She even predicted 3D Printers will follow the path of microwave development. When they were first introduced in the 1970s, “people didn’t get it,” she said. Some even think they cause cancer. They would ask “Why do I need one when I already have a really good oven in my kitchen?”

But things have changed, she said. Now, 90% of our kitchens are equipped with microwaves.

She predicts that 3D printers will follow the same line, but faster, simply because technology is advancing so fast these days. Soon, she said, they will be the size of a microwave and become a common kitchen appliance.

Speaking of nutrition, she told her audience “Let’s print more food with fresh, healthy, real, wholesome ingredients. Let’s stay away from packaged processed foods.”

She points out that by staying away from these foods, you will eat more nutritious foods.

“And it’s healthier that way,” she said.

cost? 3D Printing Expert Hubs. com co-founder and CCO Filemon Schoffer said the price of 3D food printers varies based on their capabilities and audience.

Precision printers that can reach high nozzle temperatures can be much more expensive and more attractive to businesses, he said.

However, for those looking to get started at home, you can buy the base model for $100 to $500. Advanced home users can expect to spend around $300 to $1,000, while business users who want a more sophisticated model can spend upwards of $5,000.

He says there are many models available for home use, but it’s important to do your research before spending money on a 3D printer, as there are so many different options.

How about food safety?
Food is okay, printer advocates say, safe, but only if the food is prepared in a sterile machine, And the preparer follows hygienic procedures. It’s no different from any kitchen necessities.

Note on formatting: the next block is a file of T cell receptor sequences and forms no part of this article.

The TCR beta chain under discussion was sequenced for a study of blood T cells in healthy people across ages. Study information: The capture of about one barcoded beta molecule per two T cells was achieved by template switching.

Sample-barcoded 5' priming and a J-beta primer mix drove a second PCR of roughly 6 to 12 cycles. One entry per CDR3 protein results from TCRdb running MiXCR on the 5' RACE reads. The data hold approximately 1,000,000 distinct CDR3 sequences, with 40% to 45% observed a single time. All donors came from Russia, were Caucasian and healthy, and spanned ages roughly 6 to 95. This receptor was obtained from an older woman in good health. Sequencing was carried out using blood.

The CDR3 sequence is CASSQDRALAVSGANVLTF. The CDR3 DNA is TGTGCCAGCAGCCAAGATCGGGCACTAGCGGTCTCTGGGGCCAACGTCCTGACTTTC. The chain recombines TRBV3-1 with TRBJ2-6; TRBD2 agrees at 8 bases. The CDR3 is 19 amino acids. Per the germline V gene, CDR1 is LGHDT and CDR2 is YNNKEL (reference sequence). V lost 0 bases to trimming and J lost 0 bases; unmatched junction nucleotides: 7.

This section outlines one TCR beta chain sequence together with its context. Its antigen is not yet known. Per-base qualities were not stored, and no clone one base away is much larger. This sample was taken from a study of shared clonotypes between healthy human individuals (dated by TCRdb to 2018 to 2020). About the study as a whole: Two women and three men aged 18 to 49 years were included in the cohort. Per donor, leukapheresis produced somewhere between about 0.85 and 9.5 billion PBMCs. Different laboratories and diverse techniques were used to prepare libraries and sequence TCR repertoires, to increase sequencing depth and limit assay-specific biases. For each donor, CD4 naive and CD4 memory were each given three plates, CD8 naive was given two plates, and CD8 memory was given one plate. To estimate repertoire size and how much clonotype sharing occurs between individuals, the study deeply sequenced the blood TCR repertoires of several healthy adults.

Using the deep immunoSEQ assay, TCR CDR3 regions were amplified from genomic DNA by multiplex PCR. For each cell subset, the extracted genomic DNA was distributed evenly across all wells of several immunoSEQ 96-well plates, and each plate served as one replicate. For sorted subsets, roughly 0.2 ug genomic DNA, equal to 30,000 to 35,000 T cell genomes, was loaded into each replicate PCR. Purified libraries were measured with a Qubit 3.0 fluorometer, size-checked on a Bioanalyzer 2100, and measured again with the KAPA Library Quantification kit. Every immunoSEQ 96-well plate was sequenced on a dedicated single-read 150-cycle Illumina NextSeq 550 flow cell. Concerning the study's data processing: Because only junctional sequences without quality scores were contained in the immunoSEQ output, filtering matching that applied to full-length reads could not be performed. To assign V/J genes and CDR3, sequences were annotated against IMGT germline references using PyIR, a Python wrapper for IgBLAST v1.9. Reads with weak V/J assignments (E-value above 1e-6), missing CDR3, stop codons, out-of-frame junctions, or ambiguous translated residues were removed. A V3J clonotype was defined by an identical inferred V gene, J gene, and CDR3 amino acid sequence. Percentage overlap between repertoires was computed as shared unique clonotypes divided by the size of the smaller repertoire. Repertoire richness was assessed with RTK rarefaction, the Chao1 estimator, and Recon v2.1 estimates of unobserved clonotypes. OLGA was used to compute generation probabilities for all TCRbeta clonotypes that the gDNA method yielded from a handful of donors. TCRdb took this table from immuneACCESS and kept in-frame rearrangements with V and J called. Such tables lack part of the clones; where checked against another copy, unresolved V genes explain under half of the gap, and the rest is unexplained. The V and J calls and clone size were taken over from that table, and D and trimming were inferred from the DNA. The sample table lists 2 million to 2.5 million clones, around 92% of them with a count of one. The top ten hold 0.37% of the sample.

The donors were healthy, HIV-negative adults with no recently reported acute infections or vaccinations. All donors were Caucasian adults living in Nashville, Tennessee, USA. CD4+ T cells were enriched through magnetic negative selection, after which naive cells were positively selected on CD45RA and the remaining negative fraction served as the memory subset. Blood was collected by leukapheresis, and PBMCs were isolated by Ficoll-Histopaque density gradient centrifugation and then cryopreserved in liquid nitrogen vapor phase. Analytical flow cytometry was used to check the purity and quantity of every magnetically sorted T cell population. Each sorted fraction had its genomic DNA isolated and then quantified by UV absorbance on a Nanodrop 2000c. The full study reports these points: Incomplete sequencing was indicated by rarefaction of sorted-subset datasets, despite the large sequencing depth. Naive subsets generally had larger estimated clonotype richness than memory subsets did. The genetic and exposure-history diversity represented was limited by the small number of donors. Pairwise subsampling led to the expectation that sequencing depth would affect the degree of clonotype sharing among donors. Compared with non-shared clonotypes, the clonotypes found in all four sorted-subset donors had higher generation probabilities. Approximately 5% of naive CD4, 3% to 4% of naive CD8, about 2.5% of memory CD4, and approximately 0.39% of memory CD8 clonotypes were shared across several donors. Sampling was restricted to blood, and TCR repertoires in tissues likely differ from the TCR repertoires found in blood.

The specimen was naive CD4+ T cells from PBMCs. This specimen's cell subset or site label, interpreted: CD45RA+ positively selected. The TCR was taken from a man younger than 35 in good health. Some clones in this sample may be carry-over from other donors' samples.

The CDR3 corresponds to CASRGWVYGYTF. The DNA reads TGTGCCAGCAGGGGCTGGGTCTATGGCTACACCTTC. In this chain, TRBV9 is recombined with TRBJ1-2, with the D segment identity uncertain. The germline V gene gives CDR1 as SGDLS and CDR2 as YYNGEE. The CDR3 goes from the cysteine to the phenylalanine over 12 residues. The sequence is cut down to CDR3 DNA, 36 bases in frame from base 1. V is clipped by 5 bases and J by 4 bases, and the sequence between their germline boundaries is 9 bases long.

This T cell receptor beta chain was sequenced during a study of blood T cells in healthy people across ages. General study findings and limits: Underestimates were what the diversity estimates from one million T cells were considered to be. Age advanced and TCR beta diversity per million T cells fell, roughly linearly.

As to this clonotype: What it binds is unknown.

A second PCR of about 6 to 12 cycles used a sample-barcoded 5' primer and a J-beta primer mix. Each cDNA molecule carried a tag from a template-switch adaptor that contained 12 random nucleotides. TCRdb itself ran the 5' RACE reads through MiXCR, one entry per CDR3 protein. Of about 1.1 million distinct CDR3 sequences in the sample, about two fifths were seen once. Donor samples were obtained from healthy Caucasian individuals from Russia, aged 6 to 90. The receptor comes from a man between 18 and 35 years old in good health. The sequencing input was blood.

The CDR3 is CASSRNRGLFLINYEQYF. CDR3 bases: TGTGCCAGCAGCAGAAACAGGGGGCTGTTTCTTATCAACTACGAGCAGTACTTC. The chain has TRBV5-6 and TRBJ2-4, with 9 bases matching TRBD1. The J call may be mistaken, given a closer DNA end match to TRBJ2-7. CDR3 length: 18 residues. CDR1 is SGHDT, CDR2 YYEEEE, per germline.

However, in Basic Guide to 3D Printing for Food Safety: Regulations, Technologies, Materials and More, 3D printed food safety is not a simple matter and will come down to a clear yes or no Answer. Producing 3D printed parts for food contact items requires careful consideration of risks based on their intended use.

3D printed parts can be turned into petri dishes with bacteria in weeks. While some materials can survive in the dishwasher, so can dangerous bacteria such as E. coli and Salmonella that live in small nooks and crannies. Some toxic molds find favorable growth conditions on several types of plastics and are difficult to remove. Cleaning with bleach or the microwave is not an option for getting rid of germs.

In any event, the food people eat must meet strict safety standards.

According to research by, new research predicts that the overall 3D printing market will continue to grow through 2026 as 3D printing technology continues to evolve 24% to $44.5 billion.

There are now dozens of food printers on the market, thanks in part to public interest and the rapid development of the technology involved.

Filemon Schoffer, co-founder and head of CCO, said overall, due to increased automation, scalable quality control, reduced processing costs and further industry consolidation , 3D printing will show more signs of growth in 2022 and beyond.

He said that key factors such as these “will help 3D printing become a powerful industrial manufacturing process commensurate with its enormous potential.”